Historically, teachers, staff, parents and the community have had very little power at a national level to change or shape policy in education and schools (Mary, 1996). The underrepresented learning groups and stake holders can often fill marginalised (Quote NEEDED) .The involvement of parents is not only a right identified in the education act (******) aimed at providing the policy framework for parents to participate, take responsibility for the process of those school policies and practice which impact both what happens in the school and the community.
Schools and education are as Mary (1996, p. 176) “are part of the fabric of society which can often embody individualistic, competitive and rationalistic values”. Underrepresented learning groups and stake holders, like those learners diagnosed with dyslexia and parents to these learners do not get equal representation.
Henry, ME 1996, Parent-School Collaboration : Feminist Organizational Structures and School Leadership, State University of New York Press, Albany, US. Available from: ProQuest ebrary. [7 September 2016].
Chapter 3: Methodology
- Review the audio (last ones that are directly related to research topic/ tutorial and assignment)
Review policy and parents perceptions
- Organise articles and readings surrounding the research
- POLICY interpretation (SEE EDD policy interpretation)
- Outline research question
- Outline interview questions (Is your child/children been diagnosed as having dyslexia?)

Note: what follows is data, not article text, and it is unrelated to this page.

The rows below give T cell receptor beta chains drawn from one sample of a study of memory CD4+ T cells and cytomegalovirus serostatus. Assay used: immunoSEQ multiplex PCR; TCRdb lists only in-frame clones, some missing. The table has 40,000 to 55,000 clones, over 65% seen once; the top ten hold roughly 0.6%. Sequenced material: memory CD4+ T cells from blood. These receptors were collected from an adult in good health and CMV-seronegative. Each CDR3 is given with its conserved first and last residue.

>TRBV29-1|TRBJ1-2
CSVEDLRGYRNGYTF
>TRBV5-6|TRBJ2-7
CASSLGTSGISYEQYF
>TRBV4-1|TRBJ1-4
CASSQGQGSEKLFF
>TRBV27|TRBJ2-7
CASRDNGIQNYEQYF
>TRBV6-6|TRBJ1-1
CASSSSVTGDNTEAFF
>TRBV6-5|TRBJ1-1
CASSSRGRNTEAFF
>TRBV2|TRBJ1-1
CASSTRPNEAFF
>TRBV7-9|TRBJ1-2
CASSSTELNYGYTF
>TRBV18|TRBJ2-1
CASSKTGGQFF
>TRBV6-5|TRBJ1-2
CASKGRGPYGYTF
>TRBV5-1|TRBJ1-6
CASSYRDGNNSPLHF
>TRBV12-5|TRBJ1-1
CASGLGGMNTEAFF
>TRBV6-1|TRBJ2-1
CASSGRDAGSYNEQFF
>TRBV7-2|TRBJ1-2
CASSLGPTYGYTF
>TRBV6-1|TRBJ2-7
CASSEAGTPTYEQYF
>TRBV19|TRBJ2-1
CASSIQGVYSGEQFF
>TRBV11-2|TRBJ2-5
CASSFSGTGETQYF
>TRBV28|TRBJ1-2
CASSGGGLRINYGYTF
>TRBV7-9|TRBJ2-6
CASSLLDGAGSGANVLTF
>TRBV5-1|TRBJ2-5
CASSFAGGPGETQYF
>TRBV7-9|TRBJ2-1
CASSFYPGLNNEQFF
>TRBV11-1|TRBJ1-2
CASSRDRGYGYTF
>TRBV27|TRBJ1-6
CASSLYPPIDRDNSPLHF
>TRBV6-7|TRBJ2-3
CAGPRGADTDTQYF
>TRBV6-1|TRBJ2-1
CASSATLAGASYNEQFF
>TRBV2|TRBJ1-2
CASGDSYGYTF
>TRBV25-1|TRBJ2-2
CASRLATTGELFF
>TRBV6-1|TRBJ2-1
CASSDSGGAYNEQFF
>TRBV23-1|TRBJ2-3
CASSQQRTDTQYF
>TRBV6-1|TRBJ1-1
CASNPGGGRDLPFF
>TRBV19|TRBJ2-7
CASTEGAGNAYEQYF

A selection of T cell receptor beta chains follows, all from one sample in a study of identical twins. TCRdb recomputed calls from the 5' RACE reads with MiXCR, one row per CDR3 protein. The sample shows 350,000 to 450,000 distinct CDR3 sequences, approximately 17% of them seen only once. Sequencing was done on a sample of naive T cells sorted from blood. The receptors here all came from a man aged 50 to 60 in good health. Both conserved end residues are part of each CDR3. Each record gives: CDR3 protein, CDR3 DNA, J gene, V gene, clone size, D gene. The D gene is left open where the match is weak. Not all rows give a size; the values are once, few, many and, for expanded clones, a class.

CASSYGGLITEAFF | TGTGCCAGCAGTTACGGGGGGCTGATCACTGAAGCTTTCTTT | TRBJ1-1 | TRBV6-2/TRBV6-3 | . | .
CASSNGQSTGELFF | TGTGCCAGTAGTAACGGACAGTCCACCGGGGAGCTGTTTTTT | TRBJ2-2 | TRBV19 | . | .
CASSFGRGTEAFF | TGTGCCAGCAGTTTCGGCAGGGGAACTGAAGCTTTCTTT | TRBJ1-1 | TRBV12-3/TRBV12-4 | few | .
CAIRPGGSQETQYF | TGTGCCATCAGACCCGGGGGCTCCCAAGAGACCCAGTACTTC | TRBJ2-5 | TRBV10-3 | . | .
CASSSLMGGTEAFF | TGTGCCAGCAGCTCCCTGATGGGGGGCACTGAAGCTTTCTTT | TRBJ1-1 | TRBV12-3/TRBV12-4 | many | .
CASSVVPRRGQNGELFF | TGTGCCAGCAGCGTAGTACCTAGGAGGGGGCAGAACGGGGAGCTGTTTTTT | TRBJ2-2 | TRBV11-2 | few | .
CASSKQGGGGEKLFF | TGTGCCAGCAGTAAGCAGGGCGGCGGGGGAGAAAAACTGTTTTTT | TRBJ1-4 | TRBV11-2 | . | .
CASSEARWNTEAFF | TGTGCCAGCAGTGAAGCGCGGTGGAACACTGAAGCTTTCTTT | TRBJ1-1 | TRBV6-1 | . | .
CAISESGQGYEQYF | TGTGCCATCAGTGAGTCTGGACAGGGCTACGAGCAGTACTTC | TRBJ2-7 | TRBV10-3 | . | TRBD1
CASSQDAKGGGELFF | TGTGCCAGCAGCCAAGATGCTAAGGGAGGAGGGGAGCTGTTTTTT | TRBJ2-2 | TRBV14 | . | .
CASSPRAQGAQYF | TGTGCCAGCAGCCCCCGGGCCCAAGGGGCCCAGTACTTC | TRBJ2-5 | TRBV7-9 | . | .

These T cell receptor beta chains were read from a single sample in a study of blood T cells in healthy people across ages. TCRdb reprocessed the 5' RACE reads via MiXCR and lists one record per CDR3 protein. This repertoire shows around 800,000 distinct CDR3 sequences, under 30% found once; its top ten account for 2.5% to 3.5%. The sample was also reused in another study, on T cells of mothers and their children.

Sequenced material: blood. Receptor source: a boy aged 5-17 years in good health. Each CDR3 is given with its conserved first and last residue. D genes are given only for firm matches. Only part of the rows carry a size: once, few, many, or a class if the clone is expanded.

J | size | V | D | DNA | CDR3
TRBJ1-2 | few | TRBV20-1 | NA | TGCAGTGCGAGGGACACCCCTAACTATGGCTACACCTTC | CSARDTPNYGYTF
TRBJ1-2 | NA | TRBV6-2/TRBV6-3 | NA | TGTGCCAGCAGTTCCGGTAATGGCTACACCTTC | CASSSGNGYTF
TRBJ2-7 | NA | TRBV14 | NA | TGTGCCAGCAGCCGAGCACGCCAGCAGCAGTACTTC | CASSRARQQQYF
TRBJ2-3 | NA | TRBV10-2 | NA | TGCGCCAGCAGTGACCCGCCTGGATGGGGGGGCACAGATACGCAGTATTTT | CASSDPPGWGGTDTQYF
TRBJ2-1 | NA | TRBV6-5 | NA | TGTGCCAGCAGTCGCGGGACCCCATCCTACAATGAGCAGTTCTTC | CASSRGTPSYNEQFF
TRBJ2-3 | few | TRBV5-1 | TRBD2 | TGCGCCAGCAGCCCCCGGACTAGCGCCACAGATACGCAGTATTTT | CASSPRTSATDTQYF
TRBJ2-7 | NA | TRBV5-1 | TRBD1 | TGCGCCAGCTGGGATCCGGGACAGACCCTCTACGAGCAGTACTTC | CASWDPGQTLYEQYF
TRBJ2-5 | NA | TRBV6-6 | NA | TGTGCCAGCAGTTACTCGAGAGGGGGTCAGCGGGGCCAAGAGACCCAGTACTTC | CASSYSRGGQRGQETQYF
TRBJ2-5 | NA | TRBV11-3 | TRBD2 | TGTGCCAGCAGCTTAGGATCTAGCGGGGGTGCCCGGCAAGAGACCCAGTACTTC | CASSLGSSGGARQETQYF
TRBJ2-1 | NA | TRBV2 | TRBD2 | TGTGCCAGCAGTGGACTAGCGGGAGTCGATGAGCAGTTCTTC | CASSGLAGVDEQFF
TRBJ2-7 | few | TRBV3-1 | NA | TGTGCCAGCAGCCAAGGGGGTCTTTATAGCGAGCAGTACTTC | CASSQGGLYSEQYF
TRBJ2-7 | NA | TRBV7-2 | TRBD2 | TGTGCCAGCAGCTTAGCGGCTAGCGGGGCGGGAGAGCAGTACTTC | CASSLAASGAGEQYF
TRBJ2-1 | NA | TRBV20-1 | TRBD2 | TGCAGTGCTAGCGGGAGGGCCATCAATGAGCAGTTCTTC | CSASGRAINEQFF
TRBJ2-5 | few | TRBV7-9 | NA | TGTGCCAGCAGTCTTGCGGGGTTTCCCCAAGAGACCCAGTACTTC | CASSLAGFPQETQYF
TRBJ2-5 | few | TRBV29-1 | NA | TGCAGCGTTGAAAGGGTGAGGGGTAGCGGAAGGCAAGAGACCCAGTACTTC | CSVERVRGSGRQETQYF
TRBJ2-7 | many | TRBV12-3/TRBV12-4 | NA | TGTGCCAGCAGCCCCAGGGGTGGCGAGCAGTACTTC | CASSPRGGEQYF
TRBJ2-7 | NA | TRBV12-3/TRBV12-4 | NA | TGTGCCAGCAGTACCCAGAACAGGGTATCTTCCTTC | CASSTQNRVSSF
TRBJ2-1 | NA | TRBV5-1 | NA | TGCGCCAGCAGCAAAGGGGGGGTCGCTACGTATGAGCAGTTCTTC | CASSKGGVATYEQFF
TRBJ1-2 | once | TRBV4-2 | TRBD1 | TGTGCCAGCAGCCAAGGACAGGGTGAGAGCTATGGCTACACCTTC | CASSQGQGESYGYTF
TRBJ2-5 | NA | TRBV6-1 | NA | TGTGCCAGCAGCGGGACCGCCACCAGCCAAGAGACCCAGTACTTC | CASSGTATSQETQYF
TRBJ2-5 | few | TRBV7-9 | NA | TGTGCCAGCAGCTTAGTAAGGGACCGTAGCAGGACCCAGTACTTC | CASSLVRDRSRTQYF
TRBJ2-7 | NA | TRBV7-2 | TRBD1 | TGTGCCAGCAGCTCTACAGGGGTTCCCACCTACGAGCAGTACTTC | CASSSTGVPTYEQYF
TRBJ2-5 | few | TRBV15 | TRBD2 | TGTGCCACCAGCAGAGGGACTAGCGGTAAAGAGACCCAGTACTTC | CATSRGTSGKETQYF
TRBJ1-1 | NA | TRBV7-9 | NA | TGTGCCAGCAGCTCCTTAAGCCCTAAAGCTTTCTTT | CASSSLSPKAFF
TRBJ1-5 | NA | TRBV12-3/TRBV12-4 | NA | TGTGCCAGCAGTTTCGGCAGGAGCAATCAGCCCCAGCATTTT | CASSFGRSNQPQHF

WHY DO WE NEED TO KNOW THIS STUFF?
What is unusual about this?
- Responding to the POLICY
- : what is different about current ongoing conditions
PARENTS SUPPORT GROUP?
PERCEPTIONS OF DYSLEXIA AND SUPPORT AT SCHOOL (& OUTSIDE SCHOOL)?
- Does the psychology report you receive indicate strategies for you, as a parent to assist with helping your child with learning? Are these clear? What does the report recommend for parents to do?
- Do you think these learning strategies for dyslexia the same at school? Why/ why not?
- Do you think subject teachers use these dyslexia reports in their teaching practise?
- How do you know how well your child is being supported at the school and in their classes?
Is the support similar/ different across the school? How?
- What concerns you most about your child’s dyslexia and what support (if any) have you sought at school and in the community?
- In your experience, are these concerns different or similar in other schools or countries where your child has been taught?
- How much does the school support the parents group on dyslexia?
- Do the teachers/ learning support use and discuss this report with you? Can teachers and the school do anything that can support dyslexia and your child?
- Can you please describe briefly how this support started out?
- Why do you think the parent support group for dyslexia is needed?
- How does this support group work?
- How would you like the support to evolve in the future?
Appendix 1- Participation Information Sheets
PARENTS PARTICIPANT INFORMTAION SHEET
To what extent are parents perceptions of Dyslexic support reflected in special education school policy?